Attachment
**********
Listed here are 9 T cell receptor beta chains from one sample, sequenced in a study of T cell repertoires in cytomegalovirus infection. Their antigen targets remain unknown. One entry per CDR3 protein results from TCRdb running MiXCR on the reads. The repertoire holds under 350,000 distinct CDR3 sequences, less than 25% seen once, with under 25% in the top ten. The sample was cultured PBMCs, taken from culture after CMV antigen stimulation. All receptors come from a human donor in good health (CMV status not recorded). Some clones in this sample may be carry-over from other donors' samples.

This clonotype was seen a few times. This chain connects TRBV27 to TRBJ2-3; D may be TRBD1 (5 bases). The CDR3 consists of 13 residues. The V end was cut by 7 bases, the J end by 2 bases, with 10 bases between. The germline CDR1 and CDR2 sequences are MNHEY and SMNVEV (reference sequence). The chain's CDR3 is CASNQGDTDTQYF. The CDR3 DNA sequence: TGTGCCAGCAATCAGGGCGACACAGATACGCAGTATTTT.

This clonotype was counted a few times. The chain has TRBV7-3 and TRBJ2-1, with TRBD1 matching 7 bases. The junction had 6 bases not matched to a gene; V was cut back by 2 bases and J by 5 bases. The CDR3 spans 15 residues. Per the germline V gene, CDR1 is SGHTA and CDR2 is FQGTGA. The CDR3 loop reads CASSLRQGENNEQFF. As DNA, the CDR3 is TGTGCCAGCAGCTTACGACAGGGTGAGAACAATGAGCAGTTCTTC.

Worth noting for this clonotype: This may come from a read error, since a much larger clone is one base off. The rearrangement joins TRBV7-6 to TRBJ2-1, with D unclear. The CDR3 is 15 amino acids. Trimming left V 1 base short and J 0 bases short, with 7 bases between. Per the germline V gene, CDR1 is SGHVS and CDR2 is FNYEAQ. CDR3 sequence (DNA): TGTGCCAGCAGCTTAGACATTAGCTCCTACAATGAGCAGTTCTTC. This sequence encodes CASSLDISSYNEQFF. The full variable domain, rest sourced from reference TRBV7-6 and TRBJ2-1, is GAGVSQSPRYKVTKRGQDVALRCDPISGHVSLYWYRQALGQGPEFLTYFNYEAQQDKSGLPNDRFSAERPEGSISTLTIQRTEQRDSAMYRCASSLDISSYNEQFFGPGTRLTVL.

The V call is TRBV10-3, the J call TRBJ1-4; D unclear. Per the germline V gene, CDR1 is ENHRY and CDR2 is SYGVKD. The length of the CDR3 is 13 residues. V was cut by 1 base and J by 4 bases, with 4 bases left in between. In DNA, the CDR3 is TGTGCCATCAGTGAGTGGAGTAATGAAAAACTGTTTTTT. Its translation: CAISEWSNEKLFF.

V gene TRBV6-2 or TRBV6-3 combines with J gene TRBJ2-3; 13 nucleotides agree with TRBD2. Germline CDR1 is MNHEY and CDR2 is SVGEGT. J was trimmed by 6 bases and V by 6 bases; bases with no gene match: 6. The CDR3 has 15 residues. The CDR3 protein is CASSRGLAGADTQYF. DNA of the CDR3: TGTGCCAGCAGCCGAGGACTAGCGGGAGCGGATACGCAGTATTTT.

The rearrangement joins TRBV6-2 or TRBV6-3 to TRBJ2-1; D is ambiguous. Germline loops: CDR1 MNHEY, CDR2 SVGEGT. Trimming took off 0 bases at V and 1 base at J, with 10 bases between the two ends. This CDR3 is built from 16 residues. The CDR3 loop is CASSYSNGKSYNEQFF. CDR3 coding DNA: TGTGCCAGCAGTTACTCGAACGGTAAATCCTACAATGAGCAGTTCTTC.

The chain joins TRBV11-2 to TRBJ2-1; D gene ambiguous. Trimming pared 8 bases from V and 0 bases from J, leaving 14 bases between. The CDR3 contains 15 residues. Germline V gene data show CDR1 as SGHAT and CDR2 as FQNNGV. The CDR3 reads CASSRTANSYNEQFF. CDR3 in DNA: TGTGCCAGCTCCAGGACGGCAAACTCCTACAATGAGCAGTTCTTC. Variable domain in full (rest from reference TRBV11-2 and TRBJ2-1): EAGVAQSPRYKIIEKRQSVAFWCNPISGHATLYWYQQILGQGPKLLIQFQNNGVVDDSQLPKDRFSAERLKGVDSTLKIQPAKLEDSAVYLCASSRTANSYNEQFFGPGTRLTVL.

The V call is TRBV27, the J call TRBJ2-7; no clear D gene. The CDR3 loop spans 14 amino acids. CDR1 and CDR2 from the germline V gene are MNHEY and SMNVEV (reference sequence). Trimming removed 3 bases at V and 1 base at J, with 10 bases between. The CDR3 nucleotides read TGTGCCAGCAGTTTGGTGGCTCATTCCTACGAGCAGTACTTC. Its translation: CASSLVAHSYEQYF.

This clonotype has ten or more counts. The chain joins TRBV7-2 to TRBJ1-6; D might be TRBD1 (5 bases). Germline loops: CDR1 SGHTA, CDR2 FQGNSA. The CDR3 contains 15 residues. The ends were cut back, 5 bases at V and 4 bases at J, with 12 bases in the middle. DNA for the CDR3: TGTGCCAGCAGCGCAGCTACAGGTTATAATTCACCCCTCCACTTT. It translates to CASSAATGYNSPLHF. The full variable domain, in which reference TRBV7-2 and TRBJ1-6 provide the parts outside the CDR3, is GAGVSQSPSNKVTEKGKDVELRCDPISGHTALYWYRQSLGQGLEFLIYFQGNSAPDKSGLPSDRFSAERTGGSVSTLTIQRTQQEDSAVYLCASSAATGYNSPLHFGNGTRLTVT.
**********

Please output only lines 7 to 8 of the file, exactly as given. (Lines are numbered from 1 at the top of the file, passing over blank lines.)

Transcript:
The rearrangement joins TRBV6-2 or TRBV6-3 to TRBJ2-1; D is ambiguous. Germline loops: CDR1 MNHEY, CDR2 SVGEGT. Trimming took off 0 bases at V and 1 base at J, with 10 bases between the two ends. This CDR3 is built from 16 residues. The CDR3 loop is CASSYSNGKSYNEQFF. CDR3 coding DNA: TGTGCCAGCAGTTACTCGAACGGTAAATCCTACAATGAGCAGTTCTTC.

The chain joins TRBV11-2 to TRBJ2-1; D gene ambiguous. Trimming pared 8 bases from V and 0 bases from J, leaving 14 bases between. The CDR3 contains 15 residues. Germline V gene data show CDR1 as SGHAT and CDR2 as FQNNGV. The CDR3 reads CASSRTANSYNEQFF. CDR3 in DNA: TGTGCCAGCTCCAGGACGGCAAACTCCTACAATGAGCAGTTCTTC. Variable domain in full (rest from reference TRBV11-2 and TRBJ2-1): EAGVAQSPRYKIIEKRQSVAFWCNPISGHATLYWYQQILGQGPKLLIQFQNNGVVDDSQLPKDRFSAERLKGVDSTLKIQPAKLEDSAVYLCASSRTANSYNEQFFGPGTRLTVL.